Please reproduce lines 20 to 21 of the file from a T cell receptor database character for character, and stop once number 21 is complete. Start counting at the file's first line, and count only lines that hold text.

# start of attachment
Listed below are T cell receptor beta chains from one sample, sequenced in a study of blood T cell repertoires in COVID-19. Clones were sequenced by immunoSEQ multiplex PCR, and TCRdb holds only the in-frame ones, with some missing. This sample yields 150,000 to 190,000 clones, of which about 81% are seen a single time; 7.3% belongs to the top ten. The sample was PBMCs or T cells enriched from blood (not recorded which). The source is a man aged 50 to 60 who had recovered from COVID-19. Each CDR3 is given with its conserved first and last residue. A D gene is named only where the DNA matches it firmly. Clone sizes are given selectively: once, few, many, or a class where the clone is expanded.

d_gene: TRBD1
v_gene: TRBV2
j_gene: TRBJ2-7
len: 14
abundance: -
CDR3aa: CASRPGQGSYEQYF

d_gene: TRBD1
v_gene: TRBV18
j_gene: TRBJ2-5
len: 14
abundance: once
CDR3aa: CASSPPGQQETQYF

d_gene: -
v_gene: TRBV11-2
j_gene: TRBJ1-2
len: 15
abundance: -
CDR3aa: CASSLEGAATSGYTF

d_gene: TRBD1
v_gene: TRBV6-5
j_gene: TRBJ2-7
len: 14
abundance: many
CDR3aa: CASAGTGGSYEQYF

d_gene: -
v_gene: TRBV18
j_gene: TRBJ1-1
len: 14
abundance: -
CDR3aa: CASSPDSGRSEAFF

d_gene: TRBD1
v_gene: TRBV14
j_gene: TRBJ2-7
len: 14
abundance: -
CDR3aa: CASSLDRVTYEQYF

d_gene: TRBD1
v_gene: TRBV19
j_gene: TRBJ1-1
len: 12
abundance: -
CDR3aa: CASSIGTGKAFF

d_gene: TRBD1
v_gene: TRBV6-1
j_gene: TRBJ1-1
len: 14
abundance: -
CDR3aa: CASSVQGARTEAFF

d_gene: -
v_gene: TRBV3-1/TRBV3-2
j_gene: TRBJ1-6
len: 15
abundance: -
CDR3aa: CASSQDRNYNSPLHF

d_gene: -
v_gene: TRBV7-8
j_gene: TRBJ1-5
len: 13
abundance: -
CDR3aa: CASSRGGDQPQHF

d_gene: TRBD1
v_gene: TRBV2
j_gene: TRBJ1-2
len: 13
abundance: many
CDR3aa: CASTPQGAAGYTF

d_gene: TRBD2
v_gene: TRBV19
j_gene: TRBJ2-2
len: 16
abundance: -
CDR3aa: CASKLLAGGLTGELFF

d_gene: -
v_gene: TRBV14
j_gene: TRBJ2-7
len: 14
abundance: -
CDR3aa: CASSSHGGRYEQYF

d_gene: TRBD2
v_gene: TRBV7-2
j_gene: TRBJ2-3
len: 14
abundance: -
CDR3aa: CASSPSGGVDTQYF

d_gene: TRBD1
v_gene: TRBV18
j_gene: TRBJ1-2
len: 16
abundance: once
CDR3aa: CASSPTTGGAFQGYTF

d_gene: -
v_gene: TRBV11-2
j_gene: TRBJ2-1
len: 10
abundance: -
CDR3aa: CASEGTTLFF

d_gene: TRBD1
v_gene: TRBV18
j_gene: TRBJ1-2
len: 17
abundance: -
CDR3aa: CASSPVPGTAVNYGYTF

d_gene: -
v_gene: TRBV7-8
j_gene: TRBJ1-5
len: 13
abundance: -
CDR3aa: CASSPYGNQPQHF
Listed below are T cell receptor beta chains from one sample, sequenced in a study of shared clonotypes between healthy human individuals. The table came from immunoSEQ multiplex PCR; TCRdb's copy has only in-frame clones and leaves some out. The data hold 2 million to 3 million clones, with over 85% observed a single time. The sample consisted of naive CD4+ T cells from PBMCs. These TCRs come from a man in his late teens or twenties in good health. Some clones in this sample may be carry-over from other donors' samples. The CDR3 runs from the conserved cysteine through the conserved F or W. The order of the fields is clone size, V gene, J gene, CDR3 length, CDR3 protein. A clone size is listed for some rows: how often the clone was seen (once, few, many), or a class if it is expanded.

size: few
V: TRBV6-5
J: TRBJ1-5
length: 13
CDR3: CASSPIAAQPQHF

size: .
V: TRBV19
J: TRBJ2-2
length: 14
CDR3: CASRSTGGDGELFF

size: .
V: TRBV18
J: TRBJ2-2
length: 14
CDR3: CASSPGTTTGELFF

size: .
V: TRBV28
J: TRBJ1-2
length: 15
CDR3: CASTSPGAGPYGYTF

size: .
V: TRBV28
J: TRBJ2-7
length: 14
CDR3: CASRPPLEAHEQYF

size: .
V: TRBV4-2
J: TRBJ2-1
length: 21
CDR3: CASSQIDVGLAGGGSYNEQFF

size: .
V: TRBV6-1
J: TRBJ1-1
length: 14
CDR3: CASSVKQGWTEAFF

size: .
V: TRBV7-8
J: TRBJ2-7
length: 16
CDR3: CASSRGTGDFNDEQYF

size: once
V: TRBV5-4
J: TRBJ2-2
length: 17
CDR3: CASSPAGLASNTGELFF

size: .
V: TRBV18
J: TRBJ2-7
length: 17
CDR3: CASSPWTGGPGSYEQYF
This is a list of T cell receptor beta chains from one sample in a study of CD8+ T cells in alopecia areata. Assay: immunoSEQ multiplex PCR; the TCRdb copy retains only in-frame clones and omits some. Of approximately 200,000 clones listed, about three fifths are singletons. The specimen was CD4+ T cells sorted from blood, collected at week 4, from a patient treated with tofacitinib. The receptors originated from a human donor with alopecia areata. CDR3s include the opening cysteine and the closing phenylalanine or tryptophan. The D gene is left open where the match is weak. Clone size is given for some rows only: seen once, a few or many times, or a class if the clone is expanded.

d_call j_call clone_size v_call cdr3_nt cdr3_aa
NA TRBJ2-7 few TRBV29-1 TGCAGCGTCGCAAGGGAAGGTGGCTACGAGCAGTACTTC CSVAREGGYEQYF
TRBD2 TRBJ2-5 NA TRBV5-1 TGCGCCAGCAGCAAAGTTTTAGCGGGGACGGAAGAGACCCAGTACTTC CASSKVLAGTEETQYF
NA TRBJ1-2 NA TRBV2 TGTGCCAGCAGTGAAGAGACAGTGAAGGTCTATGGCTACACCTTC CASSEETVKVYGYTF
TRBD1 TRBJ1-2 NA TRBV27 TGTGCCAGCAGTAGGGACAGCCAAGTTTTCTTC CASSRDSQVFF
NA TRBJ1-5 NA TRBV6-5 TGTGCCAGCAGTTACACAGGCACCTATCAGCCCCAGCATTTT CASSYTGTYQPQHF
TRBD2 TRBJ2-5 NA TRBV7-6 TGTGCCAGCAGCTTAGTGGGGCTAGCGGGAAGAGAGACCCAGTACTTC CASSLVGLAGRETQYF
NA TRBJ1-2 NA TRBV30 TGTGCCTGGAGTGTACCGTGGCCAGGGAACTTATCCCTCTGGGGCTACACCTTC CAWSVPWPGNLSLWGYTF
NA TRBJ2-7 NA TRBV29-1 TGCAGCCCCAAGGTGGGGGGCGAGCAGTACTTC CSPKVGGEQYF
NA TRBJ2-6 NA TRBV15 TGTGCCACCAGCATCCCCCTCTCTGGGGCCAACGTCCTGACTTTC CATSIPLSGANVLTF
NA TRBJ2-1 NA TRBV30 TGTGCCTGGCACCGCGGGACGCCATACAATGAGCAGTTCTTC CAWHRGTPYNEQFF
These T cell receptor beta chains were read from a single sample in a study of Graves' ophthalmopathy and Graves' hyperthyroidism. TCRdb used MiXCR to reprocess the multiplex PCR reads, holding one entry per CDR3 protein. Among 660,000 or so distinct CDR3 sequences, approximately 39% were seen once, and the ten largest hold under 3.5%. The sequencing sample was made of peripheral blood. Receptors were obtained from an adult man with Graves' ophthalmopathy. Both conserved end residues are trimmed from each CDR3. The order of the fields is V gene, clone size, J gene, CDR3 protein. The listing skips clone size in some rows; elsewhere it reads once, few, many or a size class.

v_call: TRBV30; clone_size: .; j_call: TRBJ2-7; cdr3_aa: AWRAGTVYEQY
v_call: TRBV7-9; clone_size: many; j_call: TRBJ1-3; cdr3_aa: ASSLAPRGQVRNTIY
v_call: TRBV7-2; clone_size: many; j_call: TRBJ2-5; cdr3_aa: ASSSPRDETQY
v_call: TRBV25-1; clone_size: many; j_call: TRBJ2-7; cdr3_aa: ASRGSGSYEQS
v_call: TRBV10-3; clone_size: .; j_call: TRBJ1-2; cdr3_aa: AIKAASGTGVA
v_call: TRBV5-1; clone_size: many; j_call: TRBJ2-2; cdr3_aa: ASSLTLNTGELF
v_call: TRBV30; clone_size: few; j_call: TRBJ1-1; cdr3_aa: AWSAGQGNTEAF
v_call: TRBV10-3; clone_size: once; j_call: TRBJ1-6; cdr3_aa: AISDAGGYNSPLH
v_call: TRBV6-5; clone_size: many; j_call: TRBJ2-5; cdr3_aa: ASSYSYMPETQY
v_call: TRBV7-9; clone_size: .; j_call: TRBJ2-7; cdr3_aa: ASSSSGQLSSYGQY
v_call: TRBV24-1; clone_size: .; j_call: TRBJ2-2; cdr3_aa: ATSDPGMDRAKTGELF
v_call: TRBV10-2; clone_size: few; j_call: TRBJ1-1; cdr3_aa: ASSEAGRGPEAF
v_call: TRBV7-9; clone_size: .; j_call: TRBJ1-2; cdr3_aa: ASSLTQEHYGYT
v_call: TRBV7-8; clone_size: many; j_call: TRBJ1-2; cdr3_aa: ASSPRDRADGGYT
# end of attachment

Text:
d_gene: TRBD1
v_gene: TRBV6-5